Early Leyden Jar

Early Leyden Jar STEM World History Education

When Pieter van Musschenbroek first invented the Leyden Jar, he did not use metal foil inside and outside the glass jar.  The use of metal foil came later.

The Dutch Professor filled the glass jar with water, as depicted in this image from an 1898 physics textbook, and the water formed the inner plate of the capacitor (as we would call the device today).

How was the water charged, and discharged, with electricity?  In other words, how did the Leyden Jar work?  According to the National High Magnetic Field Laboratory:

...the very first one, which consisted (reportedly) of a beer glass filled with water (which, unless distilled, is a conductor) into which a nail was inserted through a stopper made of an insulating material such as cork.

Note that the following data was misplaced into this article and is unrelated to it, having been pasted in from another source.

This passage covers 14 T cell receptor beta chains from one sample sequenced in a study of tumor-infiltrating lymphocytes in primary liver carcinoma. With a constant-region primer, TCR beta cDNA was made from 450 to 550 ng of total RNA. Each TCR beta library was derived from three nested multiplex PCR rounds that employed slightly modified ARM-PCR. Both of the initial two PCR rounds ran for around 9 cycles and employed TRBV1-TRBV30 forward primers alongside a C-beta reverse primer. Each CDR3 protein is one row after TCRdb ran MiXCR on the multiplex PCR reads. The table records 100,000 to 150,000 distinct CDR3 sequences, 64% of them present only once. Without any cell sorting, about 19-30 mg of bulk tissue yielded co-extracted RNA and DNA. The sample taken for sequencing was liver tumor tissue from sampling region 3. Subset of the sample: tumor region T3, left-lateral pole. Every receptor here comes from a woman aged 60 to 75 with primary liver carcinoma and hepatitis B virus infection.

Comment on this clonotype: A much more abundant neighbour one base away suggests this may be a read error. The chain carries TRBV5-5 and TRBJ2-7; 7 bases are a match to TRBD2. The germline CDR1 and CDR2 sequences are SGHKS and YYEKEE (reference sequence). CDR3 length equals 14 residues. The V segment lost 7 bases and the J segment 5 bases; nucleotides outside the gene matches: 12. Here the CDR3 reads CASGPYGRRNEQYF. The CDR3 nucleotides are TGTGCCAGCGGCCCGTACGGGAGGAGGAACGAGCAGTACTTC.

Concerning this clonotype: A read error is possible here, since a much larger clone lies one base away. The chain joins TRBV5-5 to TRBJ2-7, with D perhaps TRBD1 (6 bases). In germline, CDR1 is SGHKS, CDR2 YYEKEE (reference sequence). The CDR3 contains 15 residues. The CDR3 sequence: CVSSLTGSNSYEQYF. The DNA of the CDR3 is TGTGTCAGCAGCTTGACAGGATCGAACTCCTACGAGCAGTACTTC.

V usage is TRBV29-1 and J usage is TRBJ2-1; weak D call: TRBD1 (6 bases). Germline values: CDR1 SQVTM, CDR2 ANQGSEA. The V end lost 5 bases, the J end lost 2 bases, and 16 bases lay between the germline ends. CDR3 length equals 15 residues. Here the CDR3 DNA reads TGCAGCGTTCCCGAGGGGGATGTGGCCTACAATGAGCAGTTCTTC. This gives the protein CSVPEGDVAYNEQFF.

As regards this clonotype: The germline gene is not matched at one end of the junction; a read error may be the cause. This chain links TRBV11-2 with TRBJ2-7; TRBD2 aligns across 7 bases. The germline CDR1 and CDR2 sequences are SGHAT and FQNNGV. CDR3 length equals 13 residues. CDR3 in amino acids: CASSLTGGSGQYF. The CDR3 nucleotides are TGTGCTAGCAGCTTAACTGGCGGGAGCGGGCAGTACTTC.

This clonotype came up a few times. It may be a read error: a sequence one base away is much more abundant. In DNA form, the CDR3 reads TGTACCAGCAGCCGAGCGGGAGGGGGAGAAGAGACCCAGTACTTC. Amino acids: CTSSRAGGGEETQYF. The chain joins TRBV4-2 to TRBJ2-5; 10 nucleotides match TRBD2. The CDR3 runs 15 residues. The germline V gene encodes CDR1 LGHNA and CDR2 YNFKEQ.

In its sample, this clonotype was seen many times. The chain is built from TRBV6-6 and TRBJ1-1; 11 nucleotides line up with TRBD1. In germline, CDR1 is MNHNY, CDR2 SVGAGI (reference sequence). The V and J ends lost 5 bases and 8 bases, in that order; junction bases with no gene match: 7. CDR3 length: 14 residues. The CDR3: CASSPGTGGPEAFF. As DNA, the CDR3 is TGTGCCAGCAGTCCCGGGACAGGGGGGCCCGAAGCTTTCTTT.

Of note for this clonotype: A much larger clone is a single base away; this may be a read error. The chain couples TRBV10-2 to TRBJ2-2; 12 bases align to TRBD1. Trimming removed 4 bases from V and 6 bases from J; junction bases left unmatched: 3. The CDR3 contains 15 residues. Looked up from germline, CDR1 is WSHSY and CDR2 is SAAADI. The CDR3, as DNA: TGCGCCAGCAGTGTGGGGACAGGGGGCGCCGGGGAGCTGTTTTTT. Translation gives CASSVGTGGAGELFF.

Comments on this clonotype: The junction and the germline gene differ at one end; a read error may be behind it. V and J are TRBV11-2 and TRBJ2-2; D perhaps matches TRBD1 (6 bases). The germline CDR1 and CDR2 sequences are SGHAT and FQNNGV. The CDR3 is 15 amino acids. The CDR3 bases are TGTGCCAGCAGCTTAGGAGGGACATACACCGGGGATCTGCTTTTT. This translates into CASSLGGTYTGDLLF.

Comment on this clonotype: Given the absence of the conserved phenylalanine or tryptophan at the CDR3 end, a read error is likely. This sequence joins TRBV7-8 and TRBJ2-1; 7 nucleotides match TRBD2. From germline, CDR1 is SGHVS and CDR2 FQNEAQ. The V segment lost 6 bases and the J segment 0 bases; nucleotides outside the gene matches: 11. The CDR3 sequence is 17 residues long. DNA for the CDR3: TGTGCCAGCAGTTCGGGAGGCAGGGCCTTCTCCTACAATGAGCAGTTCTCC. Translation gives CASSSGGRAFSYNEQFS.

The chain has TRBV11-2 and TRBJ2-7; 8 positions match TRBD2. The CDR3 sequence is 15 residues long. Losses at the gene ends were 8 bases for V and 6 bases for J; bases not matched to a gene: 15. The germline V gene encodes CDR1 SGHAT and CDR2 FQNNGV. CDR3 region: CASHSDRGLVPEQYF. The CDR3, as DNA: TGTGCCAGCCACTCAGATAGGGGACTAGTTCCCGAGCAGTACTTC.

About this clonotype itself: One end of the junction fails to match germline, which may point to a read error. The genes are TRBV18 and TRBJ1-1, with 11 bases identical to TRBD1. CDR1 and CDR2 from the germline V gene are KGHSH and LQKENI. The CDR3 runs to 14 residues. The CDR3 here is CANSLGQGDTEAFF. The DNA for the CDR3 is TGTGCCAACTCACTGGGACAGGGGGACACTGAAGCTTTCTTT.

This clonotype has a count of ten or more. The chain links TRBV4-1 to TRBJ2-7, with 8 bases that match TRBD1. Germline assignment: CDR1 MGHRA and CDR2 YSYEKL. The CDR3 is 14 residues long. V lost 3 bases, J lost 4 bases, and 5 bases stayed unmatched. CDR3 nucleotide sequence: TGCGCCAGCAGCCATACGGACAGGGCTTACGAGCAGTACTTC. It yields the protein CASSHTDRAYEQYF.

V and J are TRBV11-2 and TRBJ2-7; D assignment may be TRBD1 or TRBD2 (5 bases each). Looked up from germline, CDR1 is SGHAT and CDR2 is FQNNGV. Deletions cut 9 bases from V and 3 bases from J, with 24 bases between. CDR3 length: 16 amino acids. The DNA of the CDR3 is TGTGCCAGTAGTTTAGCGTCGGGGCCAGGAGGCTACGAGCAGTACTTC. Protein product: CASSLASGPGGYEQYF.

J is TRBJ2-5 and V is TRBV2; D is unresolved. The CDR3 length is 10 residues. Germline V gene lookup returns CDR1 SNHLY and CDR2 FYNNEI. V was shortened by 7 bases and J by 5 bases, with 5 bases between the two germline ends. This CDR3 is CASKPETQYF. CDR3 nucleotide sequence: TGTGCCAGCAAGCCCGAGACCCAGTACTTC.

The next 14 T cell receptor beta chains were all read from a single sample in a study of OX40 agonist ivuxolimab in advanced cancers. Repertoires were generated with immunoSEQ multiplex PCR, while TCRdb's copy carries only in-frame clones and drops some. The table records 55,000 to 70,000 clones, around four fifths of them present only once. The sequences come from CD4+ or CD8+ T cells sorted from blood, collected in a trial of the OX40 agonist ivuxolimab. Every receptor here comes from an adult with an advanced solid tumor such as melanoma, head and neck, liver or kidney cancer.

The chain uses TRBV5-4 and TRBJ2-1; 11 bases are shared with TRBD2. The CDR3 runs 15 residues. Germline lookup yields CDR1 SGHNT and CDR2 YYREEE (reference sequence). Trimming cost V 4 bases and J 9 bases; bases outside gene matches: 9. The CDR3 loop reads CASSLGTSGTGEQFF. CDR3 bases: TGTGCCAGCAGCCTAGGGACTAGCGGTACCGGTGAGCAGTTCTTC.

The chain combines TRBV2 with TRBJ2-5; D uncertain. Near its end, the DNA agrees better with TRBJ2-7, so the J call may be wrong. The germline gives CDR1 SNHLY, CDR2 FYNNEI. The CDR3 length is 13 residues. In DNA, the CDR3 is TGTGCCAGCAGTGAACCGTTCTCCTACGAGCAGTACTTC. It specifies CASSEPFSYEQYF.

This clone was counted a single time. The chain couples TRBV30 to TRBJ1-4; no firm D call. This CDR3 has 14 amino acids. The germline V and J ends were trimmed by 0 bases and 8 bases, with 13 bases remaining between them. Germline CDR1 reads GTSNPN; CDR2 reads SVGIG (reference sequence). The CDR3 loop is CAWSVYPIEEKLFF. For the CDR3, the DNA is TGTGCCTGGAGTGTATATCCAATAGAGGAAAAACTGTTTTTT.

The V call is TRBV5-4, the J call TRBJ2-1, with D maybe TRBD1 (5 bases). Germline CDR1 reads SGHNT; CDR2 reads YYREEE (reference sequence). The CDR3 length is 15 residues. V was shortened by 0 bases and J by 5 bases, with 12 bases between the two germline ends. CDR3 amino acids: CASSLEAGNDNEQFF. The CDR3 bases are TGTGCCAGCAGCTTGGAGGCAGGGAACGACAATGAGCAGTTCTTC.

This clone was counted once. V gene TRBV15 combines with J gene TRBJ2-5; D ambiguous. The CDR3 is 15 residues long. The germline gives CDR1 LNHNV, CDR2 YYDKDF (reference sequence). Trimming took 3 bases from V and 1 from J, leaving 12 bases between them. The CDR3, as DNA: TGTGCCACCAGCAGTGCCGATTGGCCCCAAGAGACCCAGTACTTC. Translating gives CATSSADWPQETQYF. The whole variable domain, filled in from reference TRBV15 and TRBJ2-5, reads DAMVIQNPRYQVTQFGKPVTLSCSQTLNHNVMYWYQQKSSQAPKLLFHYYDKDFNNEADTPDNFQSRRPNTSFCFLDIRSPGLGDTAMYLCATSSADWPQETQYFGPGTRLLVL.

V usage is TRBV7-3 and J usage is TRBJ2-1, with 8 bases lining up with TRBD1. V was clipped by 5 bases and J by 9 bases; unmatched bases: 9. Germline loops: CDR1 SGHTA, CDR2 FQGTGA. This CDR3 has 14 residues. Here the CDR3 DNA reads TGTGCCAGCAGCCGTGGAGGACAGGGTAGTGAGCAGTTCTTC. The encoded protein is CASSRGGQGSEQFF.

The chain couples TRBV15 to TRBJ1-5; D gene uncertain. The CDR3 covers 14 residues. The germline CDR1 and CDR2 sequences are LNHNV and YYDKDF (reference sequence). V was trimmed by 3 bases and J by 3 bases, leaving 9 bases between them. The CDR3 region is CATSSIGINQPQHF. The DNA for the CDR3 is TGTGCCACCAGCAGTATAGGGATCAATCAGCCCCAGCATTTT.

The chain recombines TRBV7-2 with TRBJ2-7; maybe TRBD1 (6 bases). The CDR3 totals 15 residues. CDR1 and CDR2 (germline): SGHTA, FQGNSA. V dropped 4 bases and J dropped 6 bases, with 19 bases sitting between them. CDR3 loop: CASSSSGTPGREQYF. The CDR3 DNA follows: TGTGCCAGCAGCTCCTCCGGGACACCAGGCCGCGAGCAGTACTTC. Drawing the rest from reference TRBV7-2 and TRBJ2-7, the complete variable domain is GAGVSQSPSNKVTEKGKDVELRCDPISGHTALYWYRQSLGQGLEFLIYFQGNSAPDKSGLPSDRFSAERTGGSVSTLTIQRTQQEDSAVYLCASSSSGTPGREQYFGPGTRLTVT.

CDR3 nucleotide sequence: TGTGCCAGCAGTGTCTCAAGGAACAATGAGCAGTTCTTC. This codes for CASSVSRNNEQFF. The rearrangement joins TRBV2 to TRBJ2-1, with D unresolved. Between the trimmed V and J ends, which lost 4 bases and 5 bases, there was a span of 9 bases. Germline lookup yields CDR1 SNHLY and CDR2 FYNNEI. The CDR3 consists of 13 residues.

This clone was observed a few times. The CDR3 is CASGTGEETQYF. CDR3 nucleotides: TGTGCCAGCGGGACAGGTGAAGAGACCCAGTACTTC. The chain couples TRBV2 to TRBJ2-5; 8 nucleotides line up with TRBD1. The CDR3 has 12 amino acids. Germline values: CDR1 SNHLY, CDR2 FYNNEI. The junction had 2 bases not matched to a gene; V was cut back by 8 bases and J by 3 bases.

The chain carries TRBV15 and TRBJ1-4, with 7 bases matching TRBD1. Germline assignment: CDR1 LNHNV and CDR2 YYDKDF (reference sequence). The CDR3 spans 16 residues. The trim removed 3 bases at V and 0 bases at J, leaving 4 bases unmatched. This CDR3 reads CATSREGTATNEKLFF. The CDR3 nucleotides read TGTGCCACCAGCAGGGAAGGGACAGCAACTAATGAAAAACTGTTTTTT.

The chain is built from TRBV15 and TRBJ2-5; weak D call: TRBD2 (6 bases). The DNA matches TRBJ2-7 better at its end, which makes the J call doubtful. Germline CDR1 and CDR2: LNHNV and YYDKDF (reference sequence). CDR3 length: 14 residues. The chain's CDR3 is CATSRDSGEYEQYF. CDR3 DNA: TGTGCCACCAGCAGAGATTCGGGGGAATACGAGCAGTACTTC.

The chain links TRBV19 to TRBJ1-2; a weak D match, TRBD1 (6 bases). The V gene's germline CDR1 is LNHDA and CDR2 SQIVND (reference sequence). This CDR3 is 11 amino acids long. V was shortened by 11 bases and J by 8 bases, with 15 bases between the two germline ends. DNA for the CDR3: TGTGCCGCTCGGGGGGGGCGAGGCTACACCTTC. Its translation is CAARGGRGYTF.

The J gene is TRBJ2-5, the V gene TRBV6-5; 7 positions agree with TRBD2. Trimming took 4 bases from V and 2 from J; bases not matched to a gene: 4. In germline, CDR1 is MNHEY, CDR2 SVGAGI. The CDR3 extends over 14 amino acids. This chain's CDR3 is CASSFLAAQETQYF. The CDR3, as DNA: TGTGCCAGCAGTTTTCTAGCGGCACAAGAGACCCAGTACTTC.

Why did the experimenters use a nail and a cork stopper?  When the nail made contact with the water, the water would be charged with electricity:

The jar was held in the hand, and the (grounded) hand on the outside of the jar formed the other plate of the capacitor.

Once charged, the jar could be discharged by approaching the nail with a finger as shown. The charge from the water would jump via a spark to the hand, and flow through the body to the other hand holding the jar, neutralizing the opposite charge there. This often resulted in a nasty shock.

Even Professor van Musschenbroek received a powerful shock.  He vowed, thereafter, never to put himself through such a nasty experience again.

Media Credits

Cropped image (Figure 64 at page 107) from the Fifth Edition of "Magnetism and Electricity," by W. Jerome Harrison and Charles A. White, published in London, during 1898.  Online, courtesy Google Books.




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"Early Leyden Jar" AwesomeStories.com. May 23, 2014. Oct 17, 2019.
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